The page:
National World War II Memorial Bas-Relief Panels

 
  A series of bas-relief sculpture panels created by sculptor Ray Kaskey is set into the balustrades of the north and south ceremonial entrance walls. The bas-reliefs consist of 24 separate panels. The 12 on the north depict the Atlantic front; the 12 on the south depict the Pacific front.

The unifying theme of the panels is the transformation of America caused by the country’s total immersion in World War II. The panels depict the all-out mobilization of America’s agricultural, industrial, military, and human resources that transformed the country into the arsenal of democracy as well as the breadbasket of the world.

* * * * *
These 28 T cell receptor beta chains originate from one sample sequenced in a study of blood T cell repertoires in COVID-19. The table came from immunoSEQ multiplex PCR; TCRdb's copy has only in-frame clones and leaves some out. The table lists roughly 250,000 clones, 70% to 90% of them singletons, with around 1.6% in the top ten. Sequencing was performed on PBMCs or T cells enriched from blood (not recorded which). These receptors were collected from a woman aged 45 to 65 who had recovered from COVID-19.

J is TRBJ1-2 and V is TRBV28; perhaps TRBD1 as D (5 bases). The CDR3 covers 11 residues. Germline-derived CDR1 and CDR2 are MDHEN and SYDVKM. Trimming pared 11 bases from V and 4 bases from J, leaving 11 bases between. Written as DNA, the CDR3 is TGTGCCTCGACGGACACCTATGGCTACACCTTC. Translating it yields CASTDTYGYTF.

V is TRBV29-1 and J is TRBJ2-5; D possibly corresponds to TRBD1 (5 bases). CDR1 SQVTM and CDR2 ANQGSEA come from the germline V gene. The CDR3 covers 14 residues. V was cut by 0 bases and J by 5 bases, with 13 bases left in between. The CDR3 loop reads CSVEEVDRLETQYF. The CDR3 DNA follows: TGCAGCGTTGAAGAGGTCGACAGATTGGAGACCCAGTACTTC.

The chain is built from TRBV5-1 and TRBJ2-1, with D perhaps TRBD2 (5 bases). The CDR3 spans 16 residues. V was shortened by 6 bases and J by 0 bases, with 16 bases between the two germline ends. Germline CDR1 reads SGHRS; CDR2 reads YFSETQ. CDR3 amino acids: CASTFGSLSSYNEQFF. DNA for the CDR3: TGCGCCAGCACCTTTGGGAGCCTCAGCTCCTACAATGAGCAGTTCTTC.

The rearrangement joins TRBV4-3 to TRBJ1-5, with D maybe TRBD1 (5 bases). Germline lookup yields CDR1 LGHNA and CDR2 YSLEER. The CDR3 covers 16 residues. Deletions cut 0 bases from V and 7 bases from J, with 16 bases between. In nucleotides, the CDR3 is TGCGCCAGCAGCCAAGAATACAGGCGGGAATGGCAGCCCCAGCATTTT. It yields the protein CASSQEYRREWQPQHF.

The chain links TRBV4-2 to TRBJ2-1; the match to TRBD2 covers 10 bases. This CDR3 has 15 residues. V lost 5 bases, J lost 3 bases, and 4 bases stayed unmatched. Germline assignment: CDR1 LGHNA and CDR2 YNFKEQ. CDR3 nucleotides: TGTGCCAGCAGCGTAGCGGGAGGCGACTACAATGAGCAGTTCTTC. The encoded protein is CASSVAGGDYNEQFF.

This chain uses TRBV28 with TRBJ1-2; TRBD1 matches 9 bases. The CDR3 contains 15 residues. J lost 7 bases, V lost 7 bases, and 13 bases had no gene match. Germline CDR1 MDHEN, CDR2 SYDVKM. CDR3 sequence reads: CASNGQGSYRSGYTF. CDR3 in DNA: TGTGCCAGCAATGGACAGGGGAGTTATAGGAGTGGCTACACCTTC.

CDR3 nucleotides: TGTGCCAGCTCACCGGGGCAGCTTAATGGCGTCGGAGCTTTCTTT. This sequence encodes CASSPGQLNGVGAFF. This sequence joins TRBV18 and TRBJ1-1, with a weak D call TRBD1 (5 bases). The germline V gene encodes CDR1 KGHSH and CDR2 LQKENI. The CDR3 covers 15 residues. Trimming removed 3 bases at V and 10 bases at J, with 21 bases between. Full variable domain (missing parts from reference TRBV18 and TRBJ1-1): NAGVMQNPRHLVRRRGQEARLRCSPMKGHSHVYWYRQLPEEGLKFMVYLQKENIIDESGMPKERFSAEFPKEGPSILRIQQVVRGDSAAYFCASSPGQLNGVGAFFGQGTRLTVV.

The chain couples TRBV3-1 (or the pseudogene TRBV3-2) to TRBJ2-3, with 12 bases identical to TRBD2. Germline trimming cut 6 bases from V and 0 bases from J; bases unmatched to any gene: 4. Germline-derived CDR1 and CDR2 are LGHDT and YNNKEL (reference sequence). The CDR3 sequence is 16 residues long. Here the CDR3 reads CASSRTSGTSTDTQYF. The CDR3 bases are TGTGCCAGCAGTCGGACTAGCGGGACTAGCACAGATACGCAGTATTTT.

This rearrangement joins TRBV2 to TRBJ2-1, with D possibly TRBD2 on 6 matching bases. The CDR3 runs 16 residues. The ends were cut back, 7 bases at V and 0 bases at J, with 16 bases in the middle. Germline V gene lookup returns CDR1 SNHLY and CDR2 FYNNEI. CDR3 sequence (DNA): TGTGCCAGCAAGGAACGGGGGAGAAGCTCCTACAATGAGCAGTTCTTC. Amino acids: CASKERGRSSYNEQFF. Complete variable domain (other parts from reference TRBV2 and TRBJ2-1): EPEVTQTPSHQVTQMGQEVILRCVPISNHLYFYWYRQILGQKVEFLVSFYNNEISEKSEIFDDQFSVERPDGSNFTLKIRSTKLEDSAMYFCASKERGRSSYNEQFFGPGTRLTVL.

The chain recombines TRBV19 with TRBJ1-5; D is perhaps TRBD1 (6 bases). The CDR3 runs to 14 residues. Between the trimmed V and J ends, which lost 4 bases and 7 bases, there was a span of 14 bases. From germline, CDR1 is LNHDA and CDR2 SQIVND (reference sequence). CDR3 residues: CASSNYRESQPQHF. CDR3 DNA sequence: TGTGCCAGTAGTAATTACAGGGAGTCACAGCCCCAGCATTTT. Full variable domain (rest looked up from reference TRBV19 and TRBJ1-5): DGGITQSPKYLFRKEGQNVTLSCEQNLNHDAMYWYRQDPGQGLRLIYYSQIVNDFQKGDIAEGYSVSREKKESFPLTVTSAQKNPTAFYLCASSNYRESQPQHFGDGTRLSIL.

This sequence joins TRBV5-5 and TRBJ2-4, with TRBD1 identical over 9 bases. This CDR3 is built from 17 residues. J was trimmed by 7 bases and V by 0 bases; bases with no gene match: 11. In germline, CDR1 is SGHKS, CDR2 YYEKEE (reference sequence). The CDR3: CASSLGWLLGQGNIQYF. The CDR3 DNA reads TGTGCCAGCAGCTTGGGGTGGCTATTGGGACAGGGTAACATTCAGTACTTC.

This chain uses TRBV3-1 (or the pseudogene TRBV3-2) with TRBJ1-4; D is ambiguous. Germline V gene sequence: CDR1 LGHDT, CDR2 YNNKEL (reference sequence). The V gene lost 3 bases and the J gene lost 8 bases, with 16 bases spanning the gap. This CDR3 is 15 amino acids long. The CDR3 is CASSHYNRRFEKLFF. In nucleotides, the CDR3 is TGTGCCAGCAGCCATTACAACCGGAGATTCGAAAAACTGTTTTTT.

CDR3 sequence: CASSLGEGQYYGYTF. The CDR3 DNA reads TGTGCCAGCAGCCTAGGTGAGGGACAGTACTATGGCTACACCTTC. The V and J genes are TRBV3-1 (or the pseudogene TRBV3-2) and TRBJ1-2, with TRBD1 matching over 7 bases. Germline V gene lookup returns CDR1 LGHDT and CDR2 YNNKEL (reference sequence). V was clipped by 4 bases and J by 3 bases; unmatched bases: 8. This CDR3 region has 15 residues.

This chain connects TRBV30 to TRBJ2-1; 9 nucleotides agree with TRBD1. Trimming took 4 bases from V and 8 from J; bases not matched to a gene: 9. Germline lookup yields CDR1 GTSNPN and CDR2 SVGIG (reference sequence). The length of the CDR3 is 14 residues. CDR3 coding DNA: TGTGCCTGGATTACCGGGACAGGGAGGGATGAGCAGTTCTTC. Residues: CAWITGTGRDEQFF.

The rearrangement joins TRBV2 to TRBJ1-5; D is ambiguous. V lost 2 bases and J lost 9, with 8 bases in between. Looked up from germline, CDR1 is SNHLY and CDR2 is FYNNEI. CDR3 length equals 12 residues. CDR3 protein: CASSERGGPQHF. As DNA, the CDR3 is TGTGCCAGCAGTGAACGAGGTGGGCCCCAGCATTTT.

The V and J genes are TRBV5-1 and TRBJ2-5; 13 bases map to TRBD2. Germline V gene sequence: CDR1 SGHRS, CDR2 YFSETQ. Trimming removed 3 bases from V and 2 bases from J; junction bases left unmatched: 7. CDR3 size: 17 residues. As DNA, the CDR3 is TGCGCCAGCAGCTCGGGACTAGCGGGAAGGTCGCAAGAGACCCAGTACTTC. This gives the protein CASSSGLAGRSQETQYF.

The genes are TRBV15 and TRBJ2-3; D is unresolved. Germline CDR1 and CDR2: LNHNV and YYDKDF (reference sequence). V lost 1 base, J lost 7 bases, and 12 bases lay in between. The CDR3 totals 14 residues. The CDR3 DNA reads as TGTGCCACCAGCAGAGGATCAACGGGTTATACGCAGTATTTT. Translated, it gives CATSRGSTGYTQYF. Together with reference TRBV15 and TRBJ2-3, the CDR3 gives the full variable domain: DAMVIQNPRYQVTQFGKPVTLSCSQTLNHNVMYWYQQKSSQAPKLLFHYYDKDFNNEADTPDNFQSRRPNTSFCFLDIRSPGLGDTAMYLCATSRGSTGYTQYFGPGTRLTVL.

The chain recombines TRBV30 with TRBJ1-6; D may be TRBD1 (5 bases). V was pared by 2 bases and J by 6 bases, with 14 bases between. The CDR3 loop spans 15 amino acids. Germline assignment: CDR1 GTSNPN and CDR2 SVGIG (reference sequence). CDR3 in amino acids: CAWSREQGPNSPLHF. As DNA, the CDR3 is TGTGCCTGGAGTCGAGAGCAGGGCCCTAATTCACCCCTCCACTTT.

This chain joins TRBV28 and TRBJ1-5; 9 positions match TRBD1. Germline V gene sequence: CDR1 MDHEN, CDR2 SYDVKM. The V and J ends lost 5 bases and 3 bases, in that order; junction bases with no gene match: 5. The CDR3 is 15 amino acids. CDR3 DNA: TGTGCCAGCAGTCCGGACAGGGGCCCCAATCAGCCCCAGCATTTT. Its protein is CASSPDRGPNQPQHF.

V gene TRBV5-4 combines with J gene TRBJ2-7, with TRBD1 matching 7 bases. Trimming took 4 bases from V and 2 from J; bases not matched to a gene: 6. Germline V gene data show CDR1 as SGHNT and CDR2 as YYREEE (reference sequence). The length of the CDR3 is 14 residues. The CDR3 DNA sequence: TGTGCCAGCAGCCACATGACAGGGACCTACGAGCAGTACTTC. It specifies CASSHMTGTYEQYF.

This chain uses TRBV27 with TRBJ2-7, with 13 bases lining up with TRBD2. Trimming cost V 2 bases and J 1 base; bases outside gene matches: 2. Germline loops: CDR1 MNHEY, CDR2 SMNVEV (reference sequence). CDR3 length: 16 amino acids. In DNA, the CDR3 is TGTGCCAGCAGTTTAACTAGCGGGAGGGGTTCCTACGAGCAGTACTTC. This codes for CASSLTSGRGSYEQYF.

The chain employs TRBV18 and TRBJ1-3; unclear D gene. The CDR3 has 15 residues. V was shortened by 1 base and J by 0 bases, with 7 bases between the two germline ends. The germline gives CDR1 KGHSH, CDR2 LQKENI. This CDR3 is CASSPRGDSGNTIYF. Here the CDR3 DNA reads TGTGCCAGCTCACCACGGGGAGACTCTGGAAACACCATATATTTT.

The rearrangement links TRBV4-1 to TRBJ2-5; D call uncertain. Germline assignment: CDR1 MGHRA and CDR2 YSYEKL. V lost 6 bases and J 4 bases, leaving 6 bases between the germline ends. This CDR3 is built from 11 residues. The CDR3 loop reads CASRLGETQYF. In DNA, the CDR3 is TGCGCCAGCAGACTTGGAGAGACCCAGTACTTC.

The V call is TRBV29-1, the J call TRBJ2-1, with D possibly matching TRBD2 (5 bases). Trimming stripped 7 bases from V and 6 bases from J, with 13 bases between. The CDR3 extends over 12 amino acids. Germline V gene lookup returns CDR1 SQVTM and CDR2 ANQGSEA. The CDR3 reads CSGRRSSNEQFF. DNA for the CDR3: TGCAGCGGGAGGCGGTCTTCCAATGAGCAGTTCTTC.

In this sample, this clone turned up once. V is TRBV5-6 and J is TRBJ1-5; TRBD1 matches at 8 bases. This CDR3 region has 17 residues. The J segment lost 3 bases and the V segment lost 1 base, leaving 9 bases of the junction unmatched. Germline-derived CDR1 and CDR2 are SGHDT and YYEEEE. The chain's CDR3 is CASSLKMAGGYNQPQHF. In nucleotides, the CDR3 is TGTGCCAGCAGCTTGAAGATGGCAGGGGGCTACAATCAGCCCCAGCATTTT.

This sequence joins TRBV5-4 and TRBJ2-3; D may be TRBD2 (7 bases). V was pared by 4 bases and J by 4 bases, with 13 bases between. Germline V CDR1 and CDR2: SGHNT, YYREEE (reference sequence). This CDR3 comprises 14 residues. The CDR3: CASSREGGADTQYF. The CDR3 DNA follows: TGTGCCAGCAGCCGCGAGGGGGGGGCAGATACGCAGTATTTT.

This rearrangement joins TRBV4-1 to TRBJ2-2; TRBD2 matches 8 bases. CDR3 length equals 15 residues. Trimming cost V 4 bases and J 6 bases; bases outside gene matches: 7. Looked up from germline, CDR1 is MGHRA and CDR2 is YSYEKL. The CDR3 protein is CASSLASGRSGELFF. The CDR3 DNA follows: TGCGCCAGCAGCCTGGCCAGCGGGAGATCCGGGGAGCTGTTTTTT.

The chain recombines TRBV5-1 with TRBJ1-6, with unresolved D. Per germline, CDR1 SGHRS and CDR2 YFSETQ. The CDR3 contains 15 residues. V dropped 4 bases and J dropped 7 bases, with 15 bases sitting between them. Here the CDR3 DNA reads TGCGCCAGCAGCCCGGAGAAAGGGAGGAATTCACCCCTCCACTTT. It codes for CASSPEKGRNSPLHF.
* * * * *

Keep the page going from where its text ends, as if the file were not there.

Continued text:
The visual inspiration for these panels is the bas-relief sculptures that encircle the Pension Building in Washington, D.C., which were influenced by the bas-reliefs on the Parthenon. What these bas-reliefs have in common is that all are isocephalic, a Greek word meaning that the heads of the principal figures line up horizontally. The human scale is the visual unifying element common to all 24 panels; all details, scenes, equipment, etc. are subordinated to the scale of the figure. The unity of purpose unique to this time in America is best evoked by placing the visual emphasis on the individual in this time-honored manner. Most of the panels are based on historical photos.

Atlantic Front Panels Pacific Front Panels
Lend Lease Pearl Harbor
Bond Drive Enlistment
Women in Military Embarkation
Rosie the Riveter/Aircraft Construction Shipbuilding
Battle of the Atlantic Agriculture
Air War/B-17 Submarine Warfare
Paratroopers Navy in Action
Normandy Beach Landing Amphibious Landing
Tanks in Combat Jungle Warfare
Medics in Field Field Burial
Battle of the Bulge Liberation
Russians meet Americans at the Elbe. V-J Day